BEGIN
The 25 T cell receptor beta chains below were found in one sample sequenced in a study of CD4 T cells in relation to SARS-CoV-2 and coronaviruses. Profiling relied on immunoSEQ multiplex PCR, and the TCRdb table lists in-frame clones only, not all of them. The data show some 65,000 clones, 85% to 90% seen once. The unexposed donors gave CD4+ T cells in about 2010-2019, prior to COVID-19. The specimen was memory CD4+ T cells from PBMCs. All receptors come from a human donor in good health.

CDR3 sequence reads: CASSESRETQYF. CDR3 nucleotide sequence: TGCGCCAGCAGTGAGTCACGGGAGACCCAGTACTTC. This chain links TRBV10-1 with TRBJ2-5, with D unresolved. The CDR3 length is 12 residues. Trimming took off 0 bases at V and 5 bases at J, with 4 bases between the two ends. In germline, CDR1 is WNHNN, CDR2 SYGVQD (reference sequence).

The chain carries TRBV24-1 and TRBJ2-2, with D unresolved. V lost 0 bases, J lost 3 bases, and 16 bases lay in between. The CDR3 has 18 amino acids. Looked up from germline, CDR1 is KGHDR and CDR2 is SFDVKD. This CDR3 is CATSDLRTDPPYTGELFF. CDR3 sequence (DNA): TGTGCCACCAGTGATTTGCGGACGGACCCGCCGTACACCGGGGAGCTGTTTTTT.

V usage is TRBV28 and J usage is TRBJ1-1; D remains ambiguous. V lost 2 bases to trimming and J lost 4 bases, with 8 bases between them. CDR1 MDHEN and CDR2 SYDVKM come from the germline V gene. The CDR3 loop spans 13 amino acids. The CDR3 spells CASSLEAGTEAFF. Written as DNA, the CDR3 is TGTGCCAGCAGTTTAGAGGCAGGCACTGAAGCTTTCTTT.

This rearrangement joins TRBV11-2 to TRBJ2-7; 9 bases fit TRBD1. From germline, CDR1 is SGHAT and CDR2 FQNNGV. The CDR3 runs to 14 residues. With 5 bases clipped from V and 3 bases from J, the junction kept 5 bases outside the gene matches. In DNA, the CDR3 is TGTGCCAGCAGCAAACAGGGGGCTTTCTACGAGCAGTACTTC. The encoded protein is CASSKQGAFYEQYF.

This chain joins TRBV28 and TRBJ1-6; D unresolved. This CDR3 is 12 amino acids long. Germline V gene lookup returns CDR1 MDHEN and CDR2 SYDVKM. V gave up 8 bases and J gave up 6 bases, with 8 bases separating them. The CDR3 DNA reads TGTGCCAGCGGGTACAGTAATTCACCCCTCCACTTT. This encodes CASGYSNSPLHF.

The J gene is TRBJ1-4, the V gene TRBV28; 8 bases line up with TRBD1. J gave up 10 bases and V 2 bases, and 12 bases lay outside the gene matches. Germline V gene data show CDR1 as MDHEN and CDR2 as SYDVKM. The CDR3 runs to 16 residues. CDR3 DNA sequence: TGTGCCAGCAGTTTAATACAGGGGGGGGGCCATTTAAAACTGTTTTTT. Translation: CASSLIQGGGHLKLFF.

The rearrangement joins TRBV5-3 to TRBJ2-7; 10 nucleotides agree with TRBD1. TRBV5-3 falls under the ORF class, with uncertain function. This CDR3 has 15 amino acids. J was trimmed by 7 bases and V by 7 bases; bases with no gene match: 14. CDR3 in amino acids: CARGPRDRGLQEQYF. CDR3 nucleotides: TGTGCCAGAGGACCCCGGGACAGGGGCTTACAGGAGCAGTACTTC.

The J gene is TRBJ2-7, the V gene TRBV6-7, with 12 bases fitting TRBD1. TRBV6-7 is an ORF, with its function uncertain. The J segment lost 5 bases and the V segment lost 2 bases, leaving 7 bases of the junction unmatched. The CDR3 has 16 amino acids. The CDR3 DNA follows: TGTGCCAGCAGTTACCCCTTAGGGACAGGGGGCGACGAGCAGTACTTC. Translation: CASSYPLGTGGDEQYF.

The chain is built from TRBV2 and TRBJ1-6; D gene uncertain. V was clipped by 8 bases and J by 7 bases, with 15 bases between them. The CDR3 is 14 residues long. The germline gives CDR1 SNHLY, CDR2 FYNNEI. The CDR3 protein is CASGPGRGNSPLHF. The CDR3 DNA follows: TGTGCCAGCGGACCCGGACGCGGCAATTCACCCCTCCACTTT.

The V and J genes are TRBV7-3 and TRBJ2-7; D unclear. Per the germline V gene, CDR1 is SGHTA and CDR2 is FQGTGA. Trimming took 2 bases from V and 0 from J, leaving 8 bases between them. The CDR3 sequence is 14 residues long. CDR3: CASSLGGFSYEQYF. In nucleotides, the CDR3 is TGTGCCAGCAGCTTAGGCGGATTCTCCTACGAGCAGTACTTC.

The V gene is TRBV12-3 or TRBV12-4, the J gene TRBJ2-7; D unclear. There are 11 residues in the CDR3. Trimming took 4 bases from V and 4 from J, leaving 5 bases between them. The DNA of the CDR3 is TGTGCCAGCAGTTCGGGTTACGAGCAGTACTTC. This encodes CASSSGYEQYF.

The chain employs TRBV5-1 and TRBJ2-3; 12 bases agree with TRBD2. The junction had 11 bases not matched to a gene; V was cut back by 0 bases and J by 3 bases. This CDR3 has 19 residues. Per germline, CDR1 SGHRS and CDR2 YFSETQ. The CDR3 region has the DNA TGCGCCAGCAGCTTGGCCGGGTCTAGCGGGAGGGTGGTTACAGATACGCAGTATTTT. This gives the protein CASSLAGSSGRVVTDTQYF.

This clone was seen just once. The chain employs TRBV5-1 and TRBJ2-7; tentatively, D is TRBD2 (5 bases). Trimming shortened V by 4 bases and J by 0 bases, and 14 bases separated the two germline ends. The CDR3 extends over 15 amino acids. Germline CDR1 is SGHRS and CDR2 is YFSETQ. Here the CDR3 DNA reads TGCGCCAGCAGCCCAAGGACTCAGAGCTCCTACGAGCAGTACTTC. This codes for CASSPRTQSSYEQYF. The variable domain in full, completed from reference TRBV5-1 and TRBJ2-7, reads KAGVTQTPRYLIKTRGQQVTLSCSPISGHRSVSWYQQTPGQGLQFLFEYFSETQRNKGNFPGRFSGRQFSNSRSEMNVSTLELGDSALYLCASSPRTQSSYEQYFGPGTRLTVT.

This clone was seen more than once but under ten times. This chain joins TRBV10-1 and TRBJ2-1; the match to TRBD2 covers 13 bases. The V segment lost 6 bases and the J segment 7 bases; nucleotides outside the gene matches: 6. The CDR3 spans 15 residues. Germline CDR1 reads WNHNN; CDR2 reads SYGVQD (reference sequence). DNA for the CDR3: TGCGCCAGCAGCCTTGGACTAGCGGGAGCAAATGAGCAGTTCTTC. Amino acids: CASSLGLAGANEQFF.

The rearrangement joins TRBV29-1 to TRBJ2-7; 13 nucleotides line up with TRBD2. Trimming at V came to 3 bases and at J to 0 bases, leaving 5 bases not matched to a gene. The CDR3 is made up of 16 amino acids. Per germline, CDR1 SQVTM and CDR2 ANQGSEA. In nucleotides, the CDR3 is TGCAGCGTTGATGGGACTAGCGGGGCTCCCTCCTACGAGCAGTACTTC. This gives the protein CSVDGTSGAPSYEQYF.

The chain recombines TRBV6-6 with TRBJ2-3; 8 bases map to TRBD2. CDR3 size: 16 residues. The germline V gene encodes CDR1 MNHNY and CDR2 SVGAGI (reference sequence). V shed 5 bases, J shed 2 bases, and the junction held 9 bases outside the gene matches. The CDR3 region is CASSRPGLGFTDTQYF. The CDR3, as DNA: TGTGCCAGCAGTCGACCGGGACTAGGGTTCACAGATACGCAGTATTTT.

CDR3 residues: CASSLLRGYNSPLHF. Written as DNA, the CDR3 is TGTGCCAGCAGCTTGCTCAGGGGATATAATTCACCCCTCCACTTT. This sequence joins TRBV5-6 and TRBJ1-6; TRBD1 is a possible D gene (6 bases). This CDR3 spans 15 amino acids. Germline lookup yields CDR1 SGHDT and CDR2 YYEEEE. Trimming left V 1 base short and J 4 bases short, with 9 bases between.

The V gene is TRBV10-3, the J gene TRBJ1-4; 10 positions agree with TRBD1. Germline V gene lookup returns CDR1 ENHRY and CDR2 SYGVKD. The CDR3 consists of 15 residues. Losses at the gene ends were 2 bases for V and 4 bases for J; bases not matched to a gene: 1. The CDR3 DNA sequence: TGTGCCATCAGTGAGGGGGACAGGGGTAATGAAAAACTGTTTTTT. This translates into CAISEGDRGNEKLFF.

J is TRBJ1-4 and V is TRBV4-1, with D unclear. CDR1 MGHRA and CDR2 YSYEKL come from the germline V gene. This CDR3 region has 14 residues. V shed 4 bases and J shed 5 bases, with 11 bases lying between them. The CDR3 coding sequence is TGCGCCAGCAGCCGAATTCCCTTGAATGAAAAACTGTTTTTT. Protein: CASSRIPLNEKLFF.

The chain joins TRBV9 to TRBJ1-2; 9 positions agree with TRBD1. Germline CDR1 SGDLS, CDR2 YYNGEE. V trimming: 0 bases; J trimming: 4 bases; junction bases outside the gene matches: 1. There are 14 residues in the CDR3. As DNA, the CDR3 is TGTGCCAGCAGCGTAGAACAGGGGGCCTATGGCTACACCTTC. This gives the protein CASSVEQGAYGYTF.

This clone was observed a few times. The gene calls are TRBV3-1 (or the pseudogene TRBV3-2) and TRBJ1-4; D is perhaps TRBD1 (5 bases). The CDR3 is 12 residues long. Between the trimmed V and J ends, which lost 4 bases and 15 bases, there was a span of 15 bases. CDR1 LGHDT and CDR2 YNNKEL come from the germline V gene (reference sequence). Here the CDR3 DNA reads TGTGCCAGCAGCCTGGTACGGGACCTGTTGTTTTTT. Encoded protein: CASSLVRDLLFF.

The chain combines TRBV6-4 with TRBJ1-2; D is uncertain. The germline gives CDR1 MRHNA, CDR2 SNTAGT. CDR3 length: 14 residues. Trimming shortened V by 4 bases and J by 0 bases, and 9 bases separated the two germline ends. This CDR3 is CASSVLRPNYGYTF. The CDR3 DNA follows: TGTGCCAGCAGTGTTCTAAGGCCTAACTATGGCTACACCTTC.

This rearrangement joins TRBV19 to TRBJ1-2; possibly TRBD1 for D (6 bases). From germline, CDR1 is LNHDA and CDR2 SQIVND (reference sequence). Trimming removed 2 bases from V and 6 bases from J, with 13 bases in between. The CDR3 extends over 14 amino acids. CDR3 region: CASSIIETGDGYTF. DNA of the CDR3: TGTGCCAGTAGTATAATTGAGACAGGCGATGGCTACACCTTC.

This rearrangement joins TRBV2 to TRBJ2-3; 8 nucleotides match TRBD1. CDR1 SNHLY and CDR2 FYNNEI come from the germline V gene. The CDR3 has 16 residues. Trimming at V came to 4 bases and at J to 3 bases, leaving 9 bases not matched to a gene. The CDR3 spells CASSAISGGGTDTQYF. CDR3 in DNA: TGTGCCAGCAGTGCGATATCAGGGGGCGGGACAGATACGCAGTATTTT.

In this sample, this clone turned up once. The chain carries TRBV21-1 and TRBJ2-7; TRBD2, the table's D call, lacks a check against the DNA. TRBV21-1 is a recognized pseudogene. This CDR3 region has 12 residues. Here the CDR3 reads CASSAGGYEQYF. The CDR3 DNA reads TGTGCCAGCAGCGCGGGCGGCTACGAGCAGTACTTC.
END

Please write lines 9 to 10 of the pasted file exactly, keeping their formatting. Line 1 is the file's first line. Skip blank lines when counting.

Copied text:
The J gene is TRBJ2-7, the V gene TRBV6-7, with 12 bases fitting TRBD1. TRBV6-7 is an ORF, with its function uncertain. The J segment lost 5 bases and the V segment lost 2 bases, leaving 7 bases of the junction unmatched. The CDR3 has 16 amino acids. The CDR3 DNA follows: TGTGCCAGCAGTTACCCCTTAGGGACAGGGGGCGACGAGCAGTACTTC. Translation: CASSYPLGTGGDEQYF.

The chain is built from TRBV2 and TRBJ1-6; D gene uncertain. V was clipped by 8 bases and J by 7 bases, with 15 bases between them. The CDR3 is 14 residues long. The germline gives CDR1 SNHLY, CDR2 FYNNEI. The CDR3 protein is CASGPGRGNSPLHF. The CDR3 DNA follows: TGTGCCAGCGGACCCGGACGCGGCAATTCACCCCTCCACTTT.